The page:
4) Events – Find live events to launch at. SXSW is famous for breakouts. Twitter and Foursquare are the two most talked about examples. I worry that SXSW has become so big and so many companies are planning to breakout there now, that it can't happen anymore. We will see. But there are many live events that you can attend and galvanize users at. GroupMe did a version of that at the Austin City Limits music festival. I've heard of companies breaking out at Burning Man, The Democratic National Convention (Airbnb), and the Sundance Film Festival.
5) PR – Do not hire a PR firm to do your free marketing for you. This is a core capability you must own. You can and may want to hire a PR firm to supplement your efforts, but that's a different story. The best companies know how to become the story and work it. Being in NYC helps a lot. Foursquare is a great example of this. You can laugh at Dennis and Naveen doing fashion shoots but think about how many new users they got for doing that. It was a stunt like any other stunt they've done. And they have done hundreds of them. The media eats it up as they always need something to write about. Twitter is another example of a company that owned its PR. Biz is a master. At the same time Biz and Jack were iterating on the product, Biz was thinking about the brand, the story, the bird, the logo, the meaning of Twitter in the world. And he got out there and started telling the story. He is an evangelist and he did it so well. Twitter would not be Twitter without that effort. If you don't have a Biz or Dennis on the founding team, find someone who can do this for you. But I will say that the best PR centric startups have the "media DNA" in the founding team.
6) Search – It is not first on the list for a reason. I don't think search driven businesses are interesting. Live by SEO, die by SEO. Don't be a google bitch. But you will notice that many of the top consumer web brands are higly SEO'd. Try searching on a person's name who is active on Twitter. I bet their Twitter feed will be one of the first five results. It is for my name (if you take out dups). Flickr did this very well. So does LinkedIn and Crunchbase. SEO is something that takes time to pay dividends. But you should build your product day one to be search friendly and keep at it. You can break your SEO with product changes and be careful not to do that.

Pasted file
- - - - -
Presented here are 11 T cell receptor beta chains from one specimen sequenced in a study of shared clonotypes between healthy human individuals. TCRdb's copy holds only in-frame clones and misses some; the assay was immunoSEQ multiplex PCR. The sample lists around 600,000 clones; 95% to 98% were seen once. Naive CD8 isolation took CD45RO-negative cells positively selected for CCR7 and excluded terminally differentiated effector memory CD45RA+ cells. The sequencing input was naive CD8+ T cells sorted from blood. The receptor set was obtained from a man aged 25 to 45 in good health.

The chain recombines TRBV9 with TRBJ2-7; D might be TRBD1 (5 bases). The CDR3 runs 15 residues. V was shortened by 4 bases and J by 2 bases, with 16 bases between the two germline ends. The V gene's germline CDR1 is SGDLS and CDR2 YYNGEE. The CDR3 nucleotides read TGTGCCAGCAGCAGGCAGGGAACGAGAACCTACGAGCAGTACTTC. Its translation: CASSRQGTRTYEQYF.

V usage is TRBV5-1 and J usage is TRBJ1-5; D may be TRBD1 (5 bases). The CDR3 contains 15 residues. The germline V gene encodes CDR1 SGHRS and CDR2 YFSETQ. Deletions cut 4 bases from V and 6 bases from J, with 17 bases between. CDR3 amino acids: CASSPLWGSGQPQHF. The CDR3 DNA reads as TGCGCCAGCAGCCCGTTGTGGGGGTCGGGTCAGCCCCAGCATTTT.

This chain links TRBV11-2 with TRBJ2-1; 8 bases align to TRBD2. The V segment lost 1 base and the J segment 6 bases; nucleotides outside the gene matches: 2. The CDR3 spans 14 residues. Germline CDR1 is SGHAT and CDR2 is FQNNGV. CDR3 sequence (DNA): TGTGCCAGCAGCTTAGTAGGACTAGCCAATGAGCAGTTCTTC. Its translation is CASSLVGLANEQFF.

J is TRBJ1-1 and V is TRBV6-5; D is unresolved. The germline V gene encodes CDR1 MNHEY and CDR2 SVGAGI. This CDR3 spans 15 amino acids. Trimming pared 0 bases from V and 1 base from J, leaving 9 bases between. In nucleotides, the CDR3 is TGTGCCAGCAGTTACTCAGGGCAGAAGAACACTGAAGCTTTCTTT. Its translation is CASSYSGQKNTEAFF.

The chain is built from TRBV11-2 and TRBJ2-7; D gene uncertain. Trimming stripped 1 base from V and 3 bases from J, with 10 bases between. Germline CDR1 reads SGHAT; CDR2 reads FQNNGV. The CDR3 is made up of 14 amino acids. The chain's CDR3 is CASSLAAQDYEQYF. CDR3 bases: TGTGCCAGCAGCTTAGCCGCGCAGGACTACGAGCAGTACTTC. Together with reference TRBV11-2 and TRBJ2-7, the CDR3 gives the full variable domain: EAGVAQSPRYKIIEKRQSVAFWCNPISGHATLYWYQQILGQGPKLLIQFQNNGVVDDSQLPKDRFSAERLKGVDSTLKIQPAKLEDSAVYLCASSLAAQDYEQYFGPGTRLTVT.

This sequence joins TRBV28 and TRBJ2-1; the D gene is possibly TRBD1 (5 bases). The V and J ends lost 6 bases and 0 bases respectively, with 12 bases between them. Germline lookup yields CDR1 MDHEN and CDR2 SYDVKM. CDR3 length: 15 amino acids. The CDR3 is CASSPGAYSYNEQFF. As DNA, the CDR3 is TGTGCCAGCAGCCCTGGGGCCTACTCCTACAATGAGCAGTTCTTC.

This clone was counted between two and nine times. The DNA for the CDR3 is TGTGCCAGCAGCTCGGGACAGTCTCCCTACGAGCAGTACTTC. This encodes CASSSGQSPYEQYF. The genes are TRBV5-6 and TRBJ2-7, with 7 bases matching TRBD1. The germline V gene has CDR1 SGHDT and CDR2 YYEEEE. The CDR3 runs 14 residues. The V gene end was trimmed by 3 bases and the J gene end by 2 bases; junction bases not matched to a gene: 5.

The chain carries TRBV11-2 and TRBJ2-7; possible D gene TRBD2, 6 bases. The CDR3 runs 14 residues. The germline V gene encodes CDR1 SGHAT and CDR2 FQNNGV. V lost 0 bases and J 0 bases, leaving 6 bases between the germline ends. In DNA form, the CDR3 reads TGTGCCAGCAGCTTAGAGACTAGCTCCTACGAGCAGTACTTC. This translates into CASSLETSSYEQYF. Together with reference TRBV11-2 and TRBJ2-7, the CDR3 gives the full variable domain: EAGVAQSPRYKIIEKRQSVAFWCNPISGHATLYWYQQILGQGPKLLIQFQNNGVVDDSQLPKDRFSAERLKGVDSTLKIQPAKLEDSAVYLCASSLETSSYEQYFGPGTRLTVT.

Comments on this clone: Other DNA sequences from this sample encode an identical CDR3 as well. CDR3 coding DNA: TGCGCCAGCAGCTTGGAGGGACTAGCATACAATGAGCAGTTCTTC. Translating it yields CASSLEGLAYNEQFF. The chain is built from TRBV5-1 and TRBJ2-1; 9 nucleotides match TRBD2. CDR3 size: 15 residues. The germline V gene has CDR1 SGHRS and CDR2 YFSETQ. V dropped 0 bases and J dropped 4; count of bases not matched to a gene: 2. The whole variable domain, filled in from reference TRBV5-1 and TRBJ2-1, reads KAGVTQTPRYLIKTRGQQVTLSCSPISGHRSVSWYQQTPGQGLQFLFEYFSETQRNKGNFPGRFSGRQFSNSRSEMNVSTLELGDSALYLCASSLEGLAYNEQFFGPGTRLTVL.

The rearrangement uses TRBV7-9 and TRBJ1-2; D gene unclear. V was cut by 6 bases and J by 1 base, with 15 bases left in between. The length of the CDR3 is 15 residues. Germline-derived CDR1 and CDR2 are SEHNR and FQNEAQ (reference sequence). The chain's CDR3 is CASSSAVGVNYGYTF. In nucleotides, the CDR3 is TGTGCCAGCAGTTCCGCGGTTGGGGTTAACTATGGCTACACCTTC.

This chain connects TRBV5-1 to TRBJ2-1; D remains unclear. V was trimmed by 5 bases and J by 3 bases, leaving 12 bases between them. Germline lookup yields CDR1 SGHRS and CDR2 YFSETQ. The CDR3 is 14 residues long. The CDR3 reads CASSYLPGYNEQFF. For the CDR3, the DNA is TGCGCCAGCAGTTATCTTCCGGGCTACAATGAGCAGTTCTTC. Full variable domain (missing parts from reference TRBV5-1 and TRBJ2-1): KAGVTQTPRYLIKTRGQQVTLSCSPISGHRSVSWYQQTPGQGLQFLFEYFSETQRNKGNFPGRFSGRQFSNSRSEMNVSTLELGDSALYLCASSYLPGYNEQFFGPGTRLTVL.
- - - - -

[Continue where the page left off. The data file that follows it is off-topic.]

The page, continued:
7) Developers – I've said many times that developers are the new power users. Twitter is the iconic example. By launching with an almost totally open plaform and a dead simple API, Twitter got thousands of developers to build products that had "Twitter inside." Those developers and their products pulled Twitter into the market. Soundcloud is another great example. There are a ton of apps that people use to create music and other audio experiences that have "soundcoud inside." Each and every one of those apps is a distribution channel for soundcloud. They are pulling Soundcloud into the market. So build your product as platform from day one. And once you get traction on your product, do things that will cause it to become a platform, Foursquare is doing this well. They first got millions of users and now they are developing a vibrant ecosystem of third party developers. They did a hackday this past weekend that was very successful.
8) Build a great product – I'll end with a return to where I started. Marketing is for companies who have sucky products. If you build something that is amazing (think Flipboard or Instagram or Instapaper) people will adopt it because it is amazing. And you won't have to do much marketing, at least at the start.
So that's what I got on marketing Arnold. What do you think?